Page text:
After the expensive holiday season, it should come as little surprise that money is on most people’s minds. Some variation of “save more” or “spend less” is near the top of the majority of New Year’s resolutions, demonstrating that most people fear for their future financial security. However, without proper guidelines (or guidance) set by such vague self-promises, fewer fiscal fretters are likely to succeed in their goals than those who aim to lose weight or stop smoking.
The key to saving more and spending less is making a mere handful of financial decisions. Starting January 1, 2016, you can become smarter with your money by following just six specific resolutions to a secure financial future.
1. Devote Money to Debts
If you are like most Americans, you have some debt. Whether it is from student loans or credit cards, a mortgage or small business loans, you should always strive to be free of your financial obligations for a dozen and more reasons. It is entirely possible to pay off massive amounts of debt in unexpectedly short amounts of time, but you must devote yourself fully to the endeavor to see results. Here is one method that works for most:
⦁ Avoid creating new debt
⦁ Organize your debts by interest rate
⦁ Build a budget (see resolution three, below, for tips)
⦁ Create a repayment schedule
⦁ Reward your successes
2. Reorganize Your Records
You cannot honestly tell yourself that the teetering stacks of paper covering your desk follow any sort of organization strategy. Disorderly financial records often wreak havoc on your ability to save and spend properly — and have other unexpected effects on life — which means it pays to have your office neat and tidy.
If you don’t already have a filing cabinet or any space to hold files in a logical manner, you would be wise to procure one. Then, you must sort through all of your documents and categorize them. Some example categories are:
⦁ Bank Accounts: monthly statements
⦁ Bills Due: monthly bills that are as yet unpaid
⦁ Credit Cards: annual credit reports, monthly statements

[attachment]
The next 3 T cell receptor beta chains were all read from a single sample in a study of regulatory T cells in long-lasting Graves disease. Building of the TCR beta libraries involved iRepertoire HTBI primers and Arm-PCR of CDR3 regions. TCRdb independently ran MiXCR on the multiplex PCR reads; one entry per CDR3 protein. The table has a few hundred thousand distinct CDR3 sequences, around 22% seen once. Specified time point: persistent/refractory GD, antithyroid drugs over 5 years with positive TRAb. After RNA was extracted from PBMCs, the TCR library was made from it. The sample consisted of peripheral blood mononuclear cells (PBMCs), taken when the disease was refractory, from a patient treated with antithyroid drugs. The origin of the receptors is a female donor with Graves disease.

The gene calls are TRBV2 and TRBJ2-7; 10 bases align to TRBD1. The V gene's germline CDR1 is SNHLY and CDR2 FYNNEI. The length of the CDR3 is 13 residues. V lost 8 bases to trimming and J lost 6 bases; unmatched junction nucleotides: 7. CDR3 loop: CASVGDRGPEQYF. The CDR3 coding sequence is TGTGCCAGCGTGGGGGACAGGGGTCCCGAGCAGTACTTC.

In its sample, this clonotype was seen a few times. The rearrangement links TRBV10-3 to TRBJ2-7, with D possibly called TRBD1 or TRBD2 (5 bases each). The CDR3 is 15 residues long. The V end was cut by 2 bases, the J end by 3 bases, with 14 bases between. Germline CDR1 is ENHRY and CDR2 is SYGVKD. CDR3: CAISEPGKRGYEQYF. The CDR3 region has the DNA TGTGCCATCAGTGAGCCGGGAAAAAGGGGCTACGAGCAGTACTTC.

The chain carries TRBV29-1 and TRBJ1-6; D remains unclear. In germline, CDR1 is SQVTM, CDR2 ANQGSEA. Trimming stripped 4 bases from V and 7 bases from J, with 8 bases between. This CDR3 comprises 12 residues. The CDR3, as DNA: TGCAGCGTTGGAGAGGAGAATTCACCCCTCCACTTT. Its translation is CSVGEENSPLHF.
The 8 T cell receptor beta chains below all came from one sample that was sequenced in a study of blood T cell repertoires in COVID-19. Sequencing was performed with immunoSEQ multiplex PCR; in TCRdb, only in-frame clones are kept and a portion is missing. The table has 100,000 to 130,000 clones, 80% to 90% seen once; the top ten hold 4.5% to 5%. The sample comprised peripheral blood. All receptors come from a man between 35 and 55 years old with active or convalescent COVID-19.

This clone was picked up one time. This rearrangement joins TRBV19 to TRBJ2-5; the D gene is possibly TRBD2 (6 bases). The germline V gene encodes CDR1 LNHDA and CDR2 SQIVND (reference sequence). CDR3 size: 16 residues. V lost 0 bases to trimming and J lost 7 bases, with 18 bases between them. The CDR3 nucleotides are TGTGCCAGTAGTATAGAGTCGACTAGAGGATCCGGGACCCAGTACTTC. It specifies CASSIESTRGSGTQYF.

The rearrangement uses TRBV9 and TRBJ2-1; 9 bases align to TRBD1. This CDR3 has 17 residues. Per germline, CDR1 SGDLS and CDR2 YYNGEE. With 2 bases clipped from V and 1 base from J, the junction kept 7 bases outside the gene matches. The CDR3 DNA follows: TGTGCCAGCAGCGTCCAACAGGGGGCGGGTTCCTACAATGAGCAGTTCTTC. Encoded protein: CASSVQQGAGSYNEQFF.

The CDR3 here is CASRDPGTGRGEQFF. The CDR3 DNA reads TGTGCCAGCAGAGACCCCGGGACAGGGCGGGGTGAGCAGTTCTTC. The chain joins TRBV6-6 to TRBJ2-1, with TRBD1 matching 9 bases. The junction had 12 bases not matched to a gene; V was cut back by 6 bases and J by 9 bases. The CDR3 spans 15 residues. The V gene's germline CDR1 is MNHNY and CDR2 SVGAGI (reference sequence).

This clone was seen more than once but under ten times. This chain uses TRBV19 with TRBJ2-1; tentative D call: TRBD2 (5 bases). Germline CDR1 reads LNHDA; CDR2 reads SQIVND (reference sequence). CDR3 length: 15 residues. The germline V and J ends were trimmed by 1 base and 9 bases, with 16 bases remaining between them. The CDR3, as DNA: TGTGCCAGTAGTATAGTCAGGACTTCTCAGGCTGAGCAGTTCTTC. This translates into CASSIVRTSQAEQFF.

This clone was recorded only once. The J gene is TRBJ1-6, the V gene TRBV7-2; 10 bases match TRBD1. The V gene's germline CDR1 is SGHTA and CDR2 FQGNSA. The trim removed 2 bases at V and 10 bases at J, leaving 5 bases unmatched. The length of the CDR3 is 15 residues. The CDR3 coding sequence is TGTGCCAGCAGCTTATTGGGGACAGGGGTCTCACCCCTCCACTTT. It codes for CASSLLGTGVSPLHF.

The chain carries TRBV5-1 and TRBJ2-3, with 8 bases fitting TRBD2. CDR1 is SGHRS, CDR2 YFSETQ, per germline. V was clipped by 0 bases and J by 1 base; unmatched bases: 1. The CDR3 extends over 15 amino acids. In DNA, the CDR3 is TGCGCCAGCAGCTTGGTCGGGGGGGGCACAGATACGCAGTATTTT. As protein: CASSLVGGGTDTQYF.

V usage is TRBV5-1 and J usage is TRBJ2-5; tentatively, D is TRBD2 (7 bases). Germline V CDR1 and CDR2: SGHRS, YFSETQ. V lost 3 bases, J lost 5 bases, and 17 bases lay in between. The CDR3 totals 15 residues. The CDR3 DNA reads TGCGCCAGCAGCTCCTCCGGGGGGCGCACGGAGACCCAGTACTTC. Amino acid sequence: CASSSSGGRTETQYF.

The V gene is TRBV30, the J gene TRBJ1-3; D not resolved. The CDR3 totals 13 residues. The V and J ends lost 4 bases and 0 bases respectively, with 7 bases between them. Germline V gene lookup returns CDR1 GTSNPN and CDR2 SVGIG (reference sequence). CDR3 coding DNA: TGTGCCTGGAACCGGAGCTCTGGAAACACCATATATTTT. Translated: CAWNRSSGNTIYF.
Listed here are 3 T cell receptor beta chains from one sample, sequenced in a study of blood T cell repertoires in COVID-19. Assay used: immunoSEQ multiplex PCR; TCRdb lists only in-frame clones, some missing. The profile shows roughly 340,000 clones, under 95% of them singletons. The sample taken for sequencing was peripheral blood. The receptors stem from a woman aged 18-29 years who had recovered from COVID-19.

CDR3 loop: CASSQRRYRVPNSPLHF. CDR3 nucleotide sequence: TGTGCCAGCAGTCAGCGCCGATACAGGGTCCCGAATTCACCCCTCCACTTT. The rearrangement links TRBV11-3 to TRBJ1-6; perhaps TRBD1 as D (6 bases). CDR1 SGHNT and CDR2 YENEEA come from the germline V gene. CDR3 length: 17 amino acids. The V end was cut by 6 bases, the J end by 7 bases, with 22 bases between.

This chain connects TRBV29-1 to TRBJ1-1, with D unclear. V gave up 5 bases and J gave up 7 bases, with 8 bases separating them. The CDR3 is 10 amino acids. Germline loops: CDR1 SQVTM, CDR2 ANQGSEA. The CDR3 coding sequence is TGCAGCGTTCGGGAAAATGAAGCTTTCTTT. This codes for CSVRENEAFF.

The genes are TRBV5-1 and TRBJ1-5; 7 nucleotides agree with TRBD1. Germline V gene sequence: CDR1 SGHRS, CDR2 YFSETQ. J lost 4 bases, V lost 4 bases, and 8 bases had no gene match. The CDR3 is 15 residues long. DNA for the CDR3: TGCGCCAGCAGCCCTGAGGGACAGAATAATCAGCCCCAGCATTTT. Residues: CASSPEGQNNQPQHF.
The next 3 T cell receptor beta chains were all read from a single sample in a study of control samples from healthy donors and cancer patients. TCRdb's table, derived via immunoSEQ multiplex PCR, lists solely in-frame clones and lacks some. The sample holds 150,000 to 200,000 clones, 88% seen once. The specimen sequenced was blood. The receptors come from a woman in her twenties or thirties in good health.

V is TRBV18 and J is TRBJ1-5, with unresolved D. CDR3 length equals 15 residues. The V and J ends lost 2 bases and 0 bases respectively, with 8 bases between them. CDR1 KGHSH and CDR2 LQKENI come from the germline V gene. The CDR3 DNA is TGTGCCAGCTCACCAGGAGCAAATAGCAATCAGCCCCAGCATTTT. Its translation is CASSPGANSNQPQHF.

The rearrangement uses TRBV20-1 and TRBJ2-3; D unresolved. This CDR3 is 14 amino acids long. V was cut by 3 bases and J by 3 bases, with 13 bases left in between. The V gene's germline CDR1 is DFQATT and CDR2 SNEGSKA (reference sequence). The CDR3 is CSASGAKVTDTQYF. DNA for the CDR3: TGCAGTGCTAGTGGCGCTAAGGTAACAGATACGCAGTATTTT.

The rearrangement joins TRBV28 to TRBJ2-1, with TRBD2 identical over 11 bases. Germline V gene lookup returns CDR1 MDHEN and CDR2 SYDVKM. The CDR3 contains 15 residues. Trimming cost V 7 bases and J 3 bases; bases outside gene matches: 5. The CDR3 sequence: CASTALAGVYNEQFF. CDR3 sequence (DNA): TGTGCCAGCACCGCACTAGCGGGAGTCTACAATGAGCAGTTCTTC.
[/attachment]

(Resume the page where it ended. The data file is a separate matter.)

⦁ Health Care: health insurance information, pharmacy receipts
⦁ Tax Records: W-2s, 1099s, charitable contribution receipts, other annual tax information
3. Build a Budget
The word “budget,” like the word “diet,” is familiar but often misunderstood. A budget is not a restriction of spending freedom; rather, it is a method of understanding your financial situation and striving to make it better for the future.
Even the wealthiest person on Earth (still Bill Gates, by the way) benefits from crafting a budget. All it takes is analyzing your incoming money and your outgoing money and seeing where you can decrease the latter to increase the former.
Of course, it isn’t enough to draft a budget — you have to live by it to see any real financial benefit. Here are some tips to help you stick to your budget for the rest of 2016:
⦁ Ask for support from family and friends
⦁ Recite why you need your budget
⦁ Use cash only
⦁ Reward your successes
4. Fill an Emergency Fund
If by some miracle you lack debt, you have a steady job, and you live somewhat comfortably even without a well-fed savings account, you might think you are doing all right. However, the truth is your finances could fail you at any moment. Catastrophe usually strikes when you least expect it, and when you are living paycheck-to-paycheck, even a minor issue could devastate your finances for months or years. As soon as possible, you must begin channeling money into an emergency savings account. Most experts assert that three to six months of salary is an appropriate amount, but more is always better.
5. Increase Your Income
These days, you might find that a full-time job just barely covers your expenses. On the one hand, this might indicate a failed budget attempt; on the other hand, it could mean it’s time to start side hustling. Forty-hour workweeks leave little spare time to pick up another job, but there are many more ways to make money besides employment. For example, these hobbies easily translate into extra income:
⦁ Social Media
6. Liaise With Loved Ones
You may be the main breadwinner of the family, but that doesn’t excuse everyone else under your roof from being money smart in 2016. Every adult in your household should understand the state of your finances and your new plan to make this New Year the richest one yet. Additionally, the younger you start teaching kids about financial matters, the more financially independent they can be as they age. Money might not be fun to talk about, but it is an important aspect of your lives, and your loved ones must work together to build the financial future of your dreams.